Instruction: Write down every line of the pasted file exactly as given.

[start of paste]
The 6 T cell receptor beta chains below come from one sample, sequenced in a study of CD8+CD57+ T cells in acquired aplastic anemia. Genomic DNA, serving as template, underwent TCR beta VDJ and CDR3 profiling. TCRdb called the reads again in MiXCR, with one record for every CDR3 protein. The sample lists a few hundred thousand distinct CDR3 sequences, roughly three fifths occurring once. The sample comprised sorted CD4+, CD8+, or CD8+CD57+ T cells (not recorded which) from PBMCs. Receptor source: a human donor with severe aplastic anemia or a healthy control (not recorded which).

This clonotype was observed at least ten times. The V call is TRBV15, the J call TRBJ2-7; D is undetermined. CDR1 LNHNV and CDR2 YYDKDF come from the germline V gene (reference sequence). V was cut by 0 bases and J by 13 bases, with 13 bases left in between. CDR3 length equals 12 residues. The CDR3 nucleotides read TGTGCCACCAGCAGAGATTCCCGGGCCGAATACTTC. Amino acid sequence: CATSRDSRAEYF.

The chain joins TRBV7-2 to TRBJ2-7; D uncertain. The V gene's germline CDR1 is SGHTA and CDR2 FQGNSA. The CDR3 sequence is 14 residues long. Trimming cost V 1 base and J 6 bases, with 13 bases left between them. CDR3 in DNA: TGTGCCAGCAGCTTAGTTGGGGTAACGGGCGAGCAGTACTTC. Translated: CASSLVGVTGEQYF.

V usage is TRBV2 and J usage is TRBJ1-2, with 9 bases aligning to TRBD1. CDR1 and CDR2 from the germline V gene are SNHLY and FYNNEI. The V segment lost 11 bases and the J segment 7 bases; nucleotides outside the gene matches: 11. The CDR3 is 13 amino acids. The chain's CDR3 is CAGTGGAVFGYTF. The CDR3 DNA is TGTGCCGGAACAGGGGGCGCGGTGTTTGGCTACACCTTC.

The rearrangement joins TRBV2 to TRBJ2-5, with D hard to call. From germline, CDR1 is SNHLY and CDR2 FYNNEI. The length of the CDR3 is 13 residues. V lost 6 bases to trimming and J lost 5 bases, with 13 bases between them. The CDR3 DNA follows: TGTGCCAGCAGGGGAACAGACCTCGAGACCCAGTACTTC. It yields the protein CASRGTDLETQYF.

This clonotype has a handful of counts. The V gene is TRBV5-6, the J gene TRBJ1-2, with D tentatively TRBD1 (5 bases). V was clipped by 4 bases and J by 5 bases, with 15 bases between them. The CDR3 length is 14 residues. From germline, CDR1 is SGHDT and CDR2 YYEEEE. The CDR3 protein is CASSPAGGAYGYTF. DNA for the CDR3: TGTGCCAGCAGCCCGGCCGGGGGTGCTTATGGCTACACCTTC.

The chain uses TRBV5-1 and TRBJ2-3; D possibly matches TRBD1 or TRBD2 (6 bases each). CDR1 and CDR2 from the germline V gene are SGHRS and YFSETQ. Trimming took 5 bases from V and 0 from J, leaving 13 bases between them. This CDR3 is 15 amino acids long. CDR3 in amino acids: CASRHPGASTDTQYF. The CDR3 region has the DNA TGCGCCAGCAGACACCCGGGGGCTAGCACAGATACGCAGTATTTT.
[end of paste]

The 6 T cell receptor beta chains below come from one sample, sequenced in a study of CD8+CD57+ T cells in acquired aplastic anemia. Genomic DNA, serving as template, underwent TCR beta VDJ and CDR3 profiling. TCRdb called the reads again in MiXCR, with one record for every CDR3 protein. The sample lists a few hundred thousand distinct CDR3 sequences, roughly three fifths occurring once. The sample comprised sorted CD4+, CD8+, or CD8+CD57+ T cells (not recorded which) from PBMCs. Receptor source: a human donor with severe aplastic anemia or a healthy control (not recorded which).

This clonotype was observed at least ten times. The V call is TRBV15, the J call TRBJ2-7; D is undetermined. CDR1 LNHNV and CDR2 YYDKDF come from the germline V gene (reference sequence). V was cut by 0 bases and J by 13 bases, with 13 bases left in between. CDR3 length equals 12 residues. The CDR3 nucleotides read TGTGCCACCAGCAGAGATTCCCGGGCCGAATACTTC. Amino acid sequence: CATSRDSRAEYF.

The chain joins TRBV7-2 to TRBJ2-7; D uncertain. The V gene's germline CDR1 is SGHTA and CDR2 FQGNSA. The CDR3 sequence is 14 residues long. Trimming cost V 1 base and J 6 bases, with 13 bases left between them. CDR3 in DNA: TGTGCCAGCAGCTTAGTTGGGGTAACGGGCGAGCAGTACTTC. Translated: CASSLVGVTGEQYF.

V usage is TRBV2 and J usage is TRBJ1-2, with 9 bases aligning to TRBD1. CDR1 and CDR2 from the germline V gene are SNHLY and FYNNEI. The V segment lost 11 bases and the J segment 7 bases; nucleotides outside the gene matches: 11. The CDR3 is 13 amino acids. The chain's CDR3 is CAGTGGAVFGYTF. The CDR3 DNA is TGTGCCGGAACAGGGGGCGCGGTGTTTGGCTACACCTTC.

The rearrangement joins TRBV2 to TRBJ2-5, with D hard to call. From germline, CDR1 is SNHLY and CDR2 FYNNEI. The length of the CDR3 is 13 residues. V lost 6 bases to trimming and J lost 5 bases, with 13 bases between them. The CDR3 DNA follows: TGTGCCAGCAGGGGAACAGACCTCGAGACCCAGTACTTC. It yields the protein CASRGTDLETQYF.

This clonotype has a handful of counts. The V gene is TRBV5-6, the J gene TRBJ1-2, with D tentatively TRBD1 (5 bases). V was clipped by 4 bases and J by 5 bases, with 15 bases between them. The CDR3 length is 14 residues. From germline, CDR1 is SGHDT and CDR2 YYEEEE. The CDR3 protein is CASSPAGGAYGYTF. DNA for the CDR3: TGTGCCAGCAGCCCGGCCGGGGGTGCTTATGGCTACACCTTC.

The chain uses TRBV5-1 and TRBJ2-3; D possibly matches TRBD1 or TRBD2 (6 bases each). CDR1 and CDR2 from the germline V gene are SGHRS and YFSETQ. Trimming took 5 bases from V and 0 from J, leaving 13 bases between them. This CDR3 is 15 amino acids long. CDR3 in amino acids: CASRHPGASTDTQYF. The CDR3 region has the DNA TGCGCCAGCAGACACCCGGGGGCTAGCACAGATACGCAGTATTTT.